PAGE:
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Children of Our Alley: Mahfouz Award Fuels Schism in Egyptian Literary Field
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You already recently rated this item. Your rating has been recorded. Write a review Rate this item: 1 2 3 4 5. Preview this item Preview this item. It spans the full history of modern Arabic literature, from its roots in western cultural influence at the end of the nineteenth century to the present-day flowering of Naguib Mahfouz's literary sons and daughters--From publisher description. Read more Allow this favorite library to be seen by others Keep this favorite library private.
The Anchor Book of Modern Arabic Fiction
Find a copy in the library Finding libraries that hold this item Featuring the work of 79 outstanding writers from all over the Arabic-speaking world, from Morocco in the west to Iraq in the east, Syria in the north to Sudan in the south, this treasury of Arab voices is diverse in styles and concerns, but united by a common language. This, in turn, imposes upon her a very special perspective influenced by the fact that she herself is a character imbued with an artistic sense, a cultural sensitivity, and an inclination towards knowledge and writing.
And they do require it: my friends, my family. The nearest relations are arranging a kind little conspiracy after which you will sleep so very soundly! Negotiations commence and I exhaust the conspirators. Her inner voice merges here with the conspiratorial voice of the people surrounding her, while her consciousness is established from the very beginning as resistant rather than submissive, and as powerful rather than victimised.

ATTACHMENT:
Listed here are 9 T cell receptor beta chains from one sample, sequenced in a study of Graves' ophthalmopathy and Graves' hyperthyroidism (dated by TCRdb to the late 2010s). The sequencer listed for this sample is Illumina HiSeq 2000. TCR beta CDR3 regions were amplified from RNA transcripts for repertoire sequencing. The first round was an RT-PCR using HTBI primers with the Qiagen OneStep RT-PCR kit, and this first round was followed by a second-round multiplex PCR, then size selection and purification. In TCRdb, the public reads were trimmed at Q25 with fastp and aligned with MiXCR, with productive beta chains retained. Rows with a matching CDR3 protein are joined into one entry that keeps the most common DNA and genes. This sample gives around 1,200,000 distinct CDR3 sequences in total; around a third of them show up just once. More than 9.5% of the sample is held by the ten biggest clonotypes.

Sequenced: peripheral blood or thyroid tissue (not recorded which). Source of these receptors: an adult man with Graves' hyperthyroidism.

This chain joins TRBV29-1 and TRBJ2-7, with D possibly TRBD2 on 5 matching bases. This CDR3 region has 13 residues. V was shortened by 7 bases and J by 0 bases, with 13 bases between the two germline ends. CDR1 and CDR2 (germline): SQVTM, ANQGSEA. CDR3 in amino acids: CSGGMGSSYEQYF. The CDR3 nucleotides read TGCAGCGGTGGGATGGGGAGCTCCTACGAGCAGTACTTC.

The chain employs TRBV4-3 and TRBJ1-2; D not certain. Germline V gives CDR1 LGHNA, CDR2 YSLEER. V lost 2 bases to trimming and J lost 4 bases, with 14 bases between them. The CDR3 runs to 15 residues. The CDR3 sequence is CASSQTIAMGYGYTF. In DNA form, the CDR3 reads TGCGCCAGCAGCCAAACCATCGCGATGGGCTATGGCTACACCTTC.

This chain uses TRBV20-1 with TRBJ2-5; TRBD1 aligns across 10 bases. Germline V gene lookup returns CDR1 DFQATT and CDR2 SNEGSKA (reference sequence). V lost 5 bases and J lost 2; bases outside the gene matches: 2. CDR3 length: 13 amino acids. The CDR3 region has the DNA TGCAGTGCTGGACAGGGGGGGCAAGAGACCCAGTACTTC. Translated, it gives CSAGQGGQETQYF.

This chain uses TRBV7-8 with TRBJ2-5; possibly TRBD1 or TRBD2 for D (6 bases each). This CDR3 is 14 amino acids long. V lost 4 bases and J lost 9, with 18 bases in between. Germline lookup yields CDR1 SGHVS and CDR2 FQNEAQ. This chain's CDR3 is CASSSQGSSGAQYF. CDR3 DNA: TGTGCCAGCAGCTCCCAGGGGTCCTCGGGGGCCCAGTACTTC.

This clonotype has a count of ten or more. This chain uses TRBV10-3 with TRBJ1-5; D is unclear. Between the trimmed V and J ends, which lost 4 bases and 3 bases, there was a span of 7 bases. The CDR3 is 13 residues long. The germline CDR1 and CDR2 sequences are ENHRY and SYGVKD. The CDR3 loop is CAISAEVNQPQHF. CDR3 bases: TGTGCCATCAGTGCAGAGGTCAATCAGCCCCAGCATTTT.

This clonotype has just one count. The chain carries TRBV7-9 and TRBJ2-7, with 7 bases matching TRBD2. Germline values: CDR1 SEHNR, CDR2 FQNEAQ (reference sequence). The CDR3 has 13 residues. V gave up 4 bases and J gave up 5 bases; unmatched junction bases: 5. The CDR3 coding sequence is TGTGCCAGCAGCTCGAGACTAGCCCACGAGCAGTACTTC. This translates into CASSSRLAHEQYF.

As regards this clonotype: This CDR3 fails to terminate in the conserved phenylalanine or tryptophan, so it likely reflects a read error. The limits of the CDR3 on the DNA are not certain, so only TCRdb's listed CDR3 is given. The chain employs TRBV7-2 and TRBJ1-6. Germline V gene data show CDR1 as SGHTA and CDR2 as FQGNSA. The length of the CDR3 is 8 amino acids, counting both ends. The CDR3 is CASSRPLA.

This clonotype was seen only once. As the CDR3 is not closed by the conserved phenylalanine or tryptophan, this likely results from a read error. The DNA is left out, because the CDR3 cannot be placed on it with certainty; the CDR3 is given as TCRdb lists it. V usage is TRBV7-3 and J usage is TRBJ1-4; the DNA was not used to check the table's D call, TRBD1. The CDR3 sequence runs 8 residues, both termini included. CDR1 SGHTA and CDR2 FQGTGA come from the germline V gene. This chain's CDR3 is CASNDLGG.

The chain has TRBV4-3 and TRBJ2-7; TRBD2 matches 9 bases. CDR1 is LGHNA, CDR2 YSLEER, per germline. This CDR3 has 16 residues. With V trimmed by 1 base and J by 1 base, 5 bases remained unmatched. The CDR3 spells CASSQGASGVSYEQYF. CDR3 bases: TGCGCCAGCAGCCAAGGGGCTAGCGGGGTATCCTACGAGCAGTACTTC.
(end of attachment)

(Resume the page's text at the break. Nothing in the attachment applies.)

Amna and Kimi are two sides of the same coin, and as such represent different facets of one character — with all the contradictions, parallelisms and intersections implied. Kimi reveals her confusion and questioning of the notions of homeland, identity and power during the periods she spends studying in Dublin.
I defend it. What is it that I am trying to defend? Whatever loyalties I have are judged suspicious in advance. What am I defending? My passport? My language? My faith? Structurally, the narrative expression of experience does not follow a traditional plot, but is stylistically reminiscent of the stream-of-consciousness technique, established by the pioneer feminist writer Virginia Woolf. The journey takes her to her childhood memories — their parallelisms and intersections between the British culture to which she was exposed at school and the Egyptian folk culture carried by nanny Amna.
She also takes us on a journey through the experience of studying and living in Dublin; again full of political and cultural parallelisms and contradictions between the two former British colonies: Ireland and Egypt. However, Somaya Ramadan presents Kimi as belonging to the eccentric group of men and women of literary prowess, who have been subjected to all sorts of accusations from the people around them.
In the beginning they would try to start conversations with her, but with the passage of time they no longer bothered … She was a cold, distant, self-protective woman, yet on accession a bout of human warmth would overpower her aloof demeanor.
The American University in Cairo Press - books from this publisher (ISBNs begin with )
Memory goes back from the present moment, retrieving the past, while at the same time projecting on this past interpretations rather than factual events. It is here that the process of memory emerges as one of conscious selection, ordering and rewriting. Another powerful mythical presence is that of Penelope, who weaves her way through the narrative. In addition to myths, Kimi relies in her story as much as Somaya employs in her narrative other elements, namely folktales and fairytales.